Environmental sustainability, climate change and the green economy
The link between climate change, economical scarcity and poverty is straightforward. The world’s poor are especially prone to natural disasters given the fact that in many cases their livelihoods are directly dependent on natural resources. Moving towards a green economy is expected to improve the living conditions of the poor in the long run. By securing livelihoods and promoting sustainable jobs, the green economy can eradicate poverty and reduce vulnerability across a range of sectors (eg. fishery, agriculture, forestry).
Social protection can enhance resilience of people and protect them from the negative impacts of climate change and can facilitate transitions to more sustainable economies.
Photo credit: “Sustainability” by Kyle MacKenzie (CCBY 2.0 via Flickr).
The Future of Work: A Literature Review
An enormous amount of literature has emerged over the last few years in the context of the “future of work”. Academics, think tanks and policy makers have fuelled rich discussions about how the future of work might look and how we can shape it. Indeed, labour markets in developing and developed countries are likely to […]
World Employment Social Outlook: Greening with Jobs (2018)
While climate change mitigation measures may cause short-term job losses, the report shows that a just transition to a more sustainable economy offers much potential for job creation and the promotion of decent work. The report also looks at key issues linked with the path to a greener economy, including macroeconomic and environmental policy, public […]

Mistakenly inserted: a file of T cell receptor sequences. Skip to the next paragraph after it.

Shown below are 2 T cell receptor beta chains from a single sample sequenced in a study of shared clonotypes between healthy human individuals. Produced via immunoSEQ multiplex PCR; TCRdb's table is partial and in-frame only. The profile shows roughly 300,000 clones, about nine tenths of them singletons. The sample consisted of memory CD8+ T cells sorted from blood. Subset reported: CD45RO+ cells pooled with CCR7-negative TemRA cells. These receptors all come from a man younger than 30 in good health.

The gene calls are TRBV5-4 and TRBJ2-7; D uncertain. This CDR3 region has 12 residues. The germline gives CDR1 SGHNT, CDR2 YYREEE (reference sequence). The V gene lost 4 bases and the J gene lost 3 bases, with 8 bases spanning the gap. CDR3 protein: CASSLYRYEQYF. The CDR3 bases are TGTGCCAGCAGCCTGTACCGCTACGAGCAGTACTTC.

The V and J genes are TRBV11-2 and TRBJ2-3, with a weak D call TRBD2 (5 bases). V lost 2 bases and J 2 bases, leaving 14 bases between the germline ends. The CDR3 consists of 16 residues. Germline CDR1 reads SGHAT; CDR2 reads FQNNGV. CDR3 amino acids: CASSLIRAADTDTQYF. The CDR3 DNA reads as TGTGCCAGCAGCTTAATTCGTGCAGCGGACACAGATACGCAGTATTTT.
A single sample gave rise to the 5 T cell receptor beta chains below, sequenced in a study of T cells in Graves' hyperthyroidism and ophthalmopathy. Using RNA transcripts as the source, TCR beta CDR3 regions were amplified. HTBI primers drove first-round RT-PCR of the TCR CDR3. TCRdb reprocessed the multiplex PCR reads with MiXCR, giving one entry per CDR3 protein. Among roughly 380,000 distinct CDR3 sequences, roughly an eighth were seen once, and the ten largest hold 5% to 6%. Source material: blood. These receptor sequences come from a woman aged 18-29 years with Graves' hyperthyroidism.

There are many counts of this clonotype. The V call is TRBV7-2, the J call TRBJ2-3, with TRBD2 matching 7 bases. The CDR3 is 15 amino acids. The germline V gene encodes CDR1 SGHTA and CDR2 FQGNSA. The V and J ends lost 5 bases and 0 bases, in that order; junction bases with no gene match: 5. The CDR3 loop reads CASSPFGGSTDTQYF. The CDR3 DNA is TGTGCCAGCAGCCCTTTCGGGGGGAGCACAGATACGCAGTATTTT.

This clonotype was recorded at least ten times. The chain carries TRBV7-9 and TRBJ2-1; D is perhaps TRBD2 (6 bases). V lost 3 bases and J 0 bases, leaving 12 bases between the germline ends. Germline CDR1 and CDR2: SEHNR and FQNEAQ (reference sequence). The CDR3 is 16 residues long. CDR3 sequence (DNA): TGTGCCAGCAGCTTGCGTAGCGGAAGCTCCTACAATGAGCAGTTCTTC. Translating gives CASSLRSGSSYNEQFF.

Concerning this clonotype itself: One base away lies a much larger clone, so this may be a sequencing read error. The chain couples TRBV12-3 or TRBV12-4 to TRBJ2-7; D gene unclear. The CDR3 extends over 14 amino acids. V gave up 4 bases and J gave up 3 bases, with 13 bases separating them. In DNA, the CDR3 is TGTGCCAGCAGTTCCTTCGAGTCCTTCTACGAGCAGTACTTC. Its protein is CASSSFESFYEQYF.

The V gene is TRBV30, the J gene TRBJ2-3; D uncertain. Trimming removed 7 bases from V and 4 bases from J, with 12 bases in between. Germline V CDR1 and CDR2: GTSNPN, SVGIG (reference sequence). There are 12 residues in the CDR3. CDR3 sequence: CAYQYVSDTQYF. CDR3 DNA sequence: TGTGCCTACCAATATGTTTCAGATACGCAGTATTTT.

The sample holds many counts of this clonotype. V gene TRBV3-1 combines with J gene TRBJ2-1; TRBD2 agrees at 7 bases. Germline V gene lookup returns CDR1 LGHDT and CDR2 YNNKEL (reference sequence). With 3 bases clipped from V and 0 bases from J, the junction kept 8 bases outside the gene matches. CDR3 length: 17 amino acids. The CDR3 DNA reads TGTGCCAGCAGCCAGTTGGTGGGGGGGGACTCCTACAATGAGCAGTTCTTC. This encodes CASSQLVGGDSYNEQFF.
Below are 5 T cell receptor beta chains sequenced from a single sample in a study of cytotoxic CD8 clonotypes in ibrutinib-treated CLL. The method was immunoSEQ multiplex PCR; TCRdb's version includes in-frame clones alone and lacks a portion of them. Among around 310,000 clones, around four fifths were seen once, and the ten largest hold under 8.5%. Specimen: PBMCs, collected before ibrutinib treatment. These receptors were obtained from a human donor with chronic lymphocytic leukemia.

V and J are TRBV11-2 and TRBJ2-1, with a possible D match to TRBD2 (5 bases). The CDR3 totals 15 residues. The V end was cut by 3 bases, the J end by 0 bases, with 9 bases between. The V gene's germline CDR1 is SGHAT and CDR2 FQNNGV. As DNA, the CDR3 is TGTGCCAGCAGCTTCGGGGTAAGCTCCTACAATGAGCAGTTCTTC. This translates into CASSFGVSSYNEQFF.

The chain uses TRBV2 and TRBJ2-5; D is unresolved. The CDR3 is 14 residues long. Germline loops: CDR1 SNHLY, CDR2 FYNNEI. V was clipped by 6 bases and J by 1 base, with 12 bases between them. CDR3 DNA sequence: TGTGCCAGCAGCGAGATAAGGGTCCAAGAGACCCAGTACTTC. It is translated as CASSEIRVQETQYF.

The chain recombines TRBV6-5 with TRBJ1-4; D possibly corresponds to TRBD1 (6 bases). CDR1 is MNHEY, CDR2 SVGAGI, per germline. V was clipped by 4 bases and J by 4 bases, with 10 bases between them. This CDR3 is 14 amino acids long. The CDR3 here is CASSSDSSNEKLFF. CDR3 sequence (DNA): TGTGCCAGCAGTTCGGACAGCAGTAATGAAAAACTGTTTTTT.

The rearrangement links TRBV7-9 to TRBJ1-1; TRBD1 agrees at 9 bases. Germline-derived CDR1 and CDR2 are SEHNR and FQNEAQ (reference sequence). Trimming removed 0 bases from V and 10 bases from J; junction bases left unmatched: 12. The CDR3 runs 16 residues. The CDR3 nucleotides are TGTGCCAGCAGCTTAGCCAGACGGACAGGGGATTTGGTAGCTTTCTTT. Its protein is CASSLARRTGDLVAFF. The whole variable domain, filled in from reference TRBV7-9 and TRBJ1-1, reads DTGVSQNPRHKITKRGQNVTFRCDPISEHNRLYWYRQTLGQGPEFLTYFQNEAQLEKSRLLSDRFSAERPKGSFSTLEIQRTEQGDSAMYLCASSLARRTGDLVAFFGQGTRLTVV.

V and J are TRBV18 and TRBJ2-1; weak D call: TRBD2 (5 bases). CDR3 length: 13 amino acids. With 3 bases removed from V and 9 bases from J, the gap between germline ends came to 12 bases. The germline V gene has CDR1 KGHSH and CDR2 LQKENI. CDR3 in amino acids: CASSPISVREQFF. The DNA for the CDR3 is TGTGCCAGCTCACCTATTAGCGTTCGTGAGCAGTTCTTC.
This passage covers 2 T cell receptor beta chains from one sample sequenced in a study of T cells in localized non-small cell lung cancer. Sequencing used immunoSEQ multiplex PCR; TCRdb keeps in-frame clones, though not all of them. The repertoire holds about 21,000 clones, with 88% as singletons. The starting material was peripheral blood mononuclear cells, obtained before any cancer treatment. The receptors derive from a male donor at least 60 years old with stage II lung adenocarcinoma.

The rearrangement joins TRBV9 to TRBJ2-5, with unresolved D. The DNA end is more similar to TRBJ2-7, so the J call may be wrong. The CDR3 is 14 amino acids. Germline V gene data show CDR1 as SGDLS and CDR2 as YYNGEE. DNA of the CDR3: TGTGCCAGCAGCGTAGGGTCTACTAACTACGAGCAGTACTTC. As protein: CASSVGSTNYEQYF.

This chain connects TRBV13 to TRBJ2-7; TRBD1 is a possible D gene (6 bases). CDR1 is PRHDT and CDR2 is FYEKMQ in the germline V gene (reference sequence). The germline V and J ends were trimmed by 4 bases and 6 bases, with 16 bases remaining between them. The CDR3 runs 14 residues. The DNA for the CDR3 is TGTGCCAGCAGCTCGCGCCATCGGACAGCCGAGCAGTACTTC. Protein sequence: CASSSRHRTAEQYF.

No Accident: resilience and the inequality of risk
A new international emphasis on building resilience offers real promise to allow the poorest women and men to cope with, and ultimately thrive, in the face of shocks, stresses, and uncertainty. But only if risk is more equally shared globally and across societies – this will require a major shift in our approach to poverty […]
Thirsting for a Future: Water and children in a changing climate
Climate change is one of many forces contributing to an unfolding water crisis. In the coming years, the demand for water will increase as food production grows, populations grow and move, industries develop and consumption increases. This can lead to water stress, as increasing demand and use of water strain available supplies. One of the […]